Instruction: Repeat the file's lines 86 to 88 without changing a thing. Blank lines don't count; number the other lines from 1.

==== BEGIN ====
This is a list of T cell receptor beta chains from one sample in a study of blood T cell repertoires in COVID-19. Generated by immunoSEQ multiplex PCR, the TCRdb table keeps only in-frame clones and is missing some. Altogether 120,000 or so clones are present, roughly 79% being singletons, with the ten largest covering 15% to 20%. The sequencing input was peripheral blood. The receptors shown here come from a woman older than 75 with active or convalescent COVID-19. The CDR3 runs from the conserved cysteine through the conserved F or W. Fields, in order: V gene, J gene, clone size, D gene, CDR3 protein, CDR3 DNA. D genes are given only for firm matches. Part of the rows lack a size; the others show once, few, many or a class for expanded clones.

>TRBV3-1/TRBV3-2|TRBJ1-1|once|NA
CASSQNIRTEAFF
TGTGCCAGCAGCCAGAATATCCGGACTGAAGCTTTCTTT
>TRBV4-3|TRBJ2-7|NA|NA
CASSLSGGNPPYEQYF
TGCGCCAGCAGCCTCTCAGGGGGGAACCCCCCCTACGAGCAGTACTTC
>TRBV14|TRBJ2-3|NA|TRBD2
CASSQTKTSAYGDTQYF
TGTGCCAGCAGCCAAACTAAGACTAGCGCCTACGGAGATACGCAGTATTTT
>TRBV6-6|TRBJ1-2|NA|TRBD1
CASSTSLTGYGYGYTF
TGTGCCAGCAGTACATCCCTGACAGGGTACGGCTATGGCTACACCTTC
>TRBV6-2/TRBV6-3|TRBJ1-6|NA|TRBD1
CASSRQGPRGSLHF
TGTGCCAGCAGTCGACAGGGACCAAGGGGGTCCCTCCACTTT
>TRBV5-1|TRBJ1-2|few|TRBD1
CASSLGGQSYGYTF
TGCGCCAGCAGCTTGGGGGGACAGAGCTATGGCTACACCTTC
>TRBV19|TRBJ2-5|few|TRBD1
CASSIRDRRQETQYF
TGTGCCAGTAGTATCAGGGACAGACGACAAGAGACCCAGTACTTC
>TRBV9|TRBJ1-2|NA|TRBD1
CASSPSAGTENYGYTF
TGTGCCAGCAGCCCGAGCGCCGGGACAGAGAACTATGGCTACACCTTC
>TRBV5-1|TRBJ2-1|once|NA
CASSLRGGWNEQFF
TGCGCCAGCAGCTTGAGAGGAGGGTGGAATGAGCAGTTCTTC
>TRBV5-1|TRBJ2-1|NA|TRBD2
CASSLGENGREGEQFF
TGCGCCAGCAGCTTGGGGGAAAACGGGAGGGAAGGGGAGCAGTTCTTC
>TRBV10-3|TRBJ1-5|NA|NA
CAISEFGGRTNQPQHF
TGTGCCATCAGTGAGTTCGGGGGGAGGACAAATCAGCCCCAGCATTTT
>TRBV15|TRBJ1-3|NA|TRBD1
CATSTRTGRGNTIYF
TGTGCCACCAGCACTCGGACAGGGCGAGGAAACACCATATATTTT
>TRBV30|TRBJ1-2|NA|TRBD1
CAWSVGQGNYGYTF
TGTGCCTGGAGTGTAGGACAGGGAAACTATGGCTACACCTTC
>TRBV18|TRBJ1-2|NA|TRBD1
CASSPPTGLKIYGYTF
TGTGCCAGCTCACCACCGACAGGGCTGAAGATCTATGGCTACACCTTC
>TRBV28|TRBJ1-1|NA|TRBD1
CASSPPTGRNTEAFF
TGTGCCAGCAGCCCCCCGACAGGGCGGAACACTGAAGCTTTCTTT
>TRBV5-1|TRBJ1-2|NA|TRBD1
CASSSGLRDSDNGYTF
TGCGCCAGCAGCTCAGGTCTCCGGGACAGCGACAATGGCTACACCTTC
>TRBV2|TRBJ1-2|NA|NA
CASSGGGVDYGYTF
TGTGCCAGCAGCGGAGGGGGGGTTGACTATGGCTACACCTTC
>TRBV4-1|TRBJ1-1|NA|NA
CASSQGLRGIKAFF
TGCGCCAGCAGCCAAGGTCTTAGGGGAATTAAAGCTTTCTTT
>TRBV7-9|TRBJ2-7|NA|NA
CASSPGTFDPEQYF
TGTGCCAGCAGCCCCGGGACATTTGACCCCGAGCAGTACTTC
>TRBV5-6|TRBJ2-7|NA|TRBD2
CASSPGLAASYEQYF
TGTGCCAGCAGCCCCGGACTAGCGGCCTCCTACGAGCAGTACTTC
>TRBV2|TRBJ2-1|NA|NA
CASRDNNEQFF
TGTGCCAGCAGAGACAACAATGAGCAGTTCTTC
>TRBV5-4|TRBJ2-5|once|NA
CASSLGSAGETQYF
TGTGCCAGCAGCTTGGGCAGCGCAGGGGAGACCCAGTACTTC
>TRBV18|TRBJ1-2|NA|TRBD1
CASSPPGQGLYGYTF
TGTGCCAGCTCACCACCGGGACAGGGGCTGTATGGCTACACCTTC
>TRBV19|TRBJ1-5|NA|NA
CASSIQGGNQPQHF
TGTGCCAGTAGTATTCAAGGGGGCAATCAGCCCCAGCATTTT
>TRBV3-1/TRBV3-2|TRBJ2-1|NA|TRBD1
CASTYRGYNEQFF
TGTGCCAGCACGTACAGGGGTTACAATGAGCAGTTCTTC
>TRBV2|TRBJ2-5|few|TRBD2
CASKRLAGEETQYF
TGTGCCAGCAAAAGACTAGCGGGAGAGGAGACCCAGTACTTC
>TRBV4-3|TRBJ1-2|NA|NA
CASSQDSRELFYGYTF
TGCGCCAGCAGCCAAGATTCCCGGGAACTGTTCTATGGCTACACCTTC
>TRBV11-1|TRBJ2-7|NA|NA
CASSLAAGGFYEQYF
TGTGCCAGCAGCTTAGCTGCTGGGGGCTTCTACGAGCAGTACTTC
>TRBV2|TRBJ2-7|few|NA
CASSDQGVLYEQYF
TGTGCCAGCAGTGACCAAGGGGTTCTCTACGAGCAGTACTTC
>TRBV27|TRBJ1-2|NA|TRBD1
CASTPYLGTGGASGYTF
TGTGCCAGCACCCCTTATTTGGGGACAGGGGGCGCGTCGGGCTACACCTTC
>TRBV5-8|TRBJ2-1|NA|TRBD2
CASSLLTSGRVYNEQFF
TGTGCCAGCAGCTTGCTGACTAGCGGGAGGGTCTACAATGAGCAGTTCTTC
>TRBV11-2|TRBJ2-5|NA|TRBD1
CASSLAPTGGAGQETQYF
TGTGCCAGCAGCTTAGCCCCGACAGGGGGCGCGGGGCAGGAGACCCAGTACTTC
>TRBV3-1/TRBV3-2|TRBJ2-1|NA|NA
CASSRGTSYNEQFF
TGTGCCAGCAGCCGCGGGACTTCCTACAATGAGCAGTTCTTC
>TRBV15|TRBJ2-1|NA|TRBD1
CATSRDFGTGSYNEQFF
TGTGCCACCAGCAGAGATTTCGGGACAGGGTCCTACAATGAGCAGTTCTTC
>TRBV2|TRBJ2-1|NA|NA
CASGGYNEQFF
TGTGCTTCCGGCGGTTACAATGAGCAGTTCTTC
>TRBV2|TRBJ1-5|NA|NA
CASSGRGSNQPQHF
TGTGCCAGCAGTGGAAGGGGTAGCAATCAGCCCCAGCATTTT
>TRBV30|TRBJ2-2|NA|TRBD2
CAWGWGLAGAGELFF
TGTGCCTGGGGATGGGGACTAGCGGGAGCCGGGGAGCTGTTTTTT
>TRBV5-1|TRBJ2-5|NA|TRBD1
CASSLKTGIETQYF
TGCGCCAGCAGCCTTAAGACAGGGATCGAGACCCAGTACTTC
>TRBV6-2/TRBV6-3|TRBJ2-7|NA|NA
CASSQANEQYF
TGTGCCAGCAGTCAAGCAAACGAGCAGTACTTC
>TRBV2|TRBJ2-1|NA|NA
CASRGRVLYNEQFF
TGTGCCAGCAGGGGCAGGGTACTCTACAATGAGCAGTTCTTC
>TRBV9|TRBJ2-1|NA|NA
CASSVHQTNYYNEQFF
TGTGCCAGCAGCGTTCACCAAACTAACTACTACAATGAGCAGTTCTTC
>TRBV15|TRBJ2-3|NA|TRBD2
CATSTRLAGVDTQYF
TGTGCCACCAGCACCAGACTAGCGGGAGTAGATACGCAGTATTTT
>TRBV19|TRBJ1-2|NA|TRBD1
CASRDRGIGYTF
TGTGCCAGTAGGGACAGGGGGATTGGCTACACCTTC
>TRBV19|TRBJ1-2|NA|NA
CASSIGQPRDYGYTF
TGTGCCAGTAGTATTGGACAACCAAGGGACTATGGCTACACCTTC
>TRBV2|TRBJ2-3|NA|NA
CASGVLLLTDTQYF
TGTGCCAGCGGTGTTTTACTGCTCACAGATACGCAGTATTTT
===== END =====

>TRBV2|TRBJ2-7|few|NA
CASSDQGVLYEQYF
TGTGCCAGCAGTGACCAAGGGGTTCTCTACGAGCAGTACTTC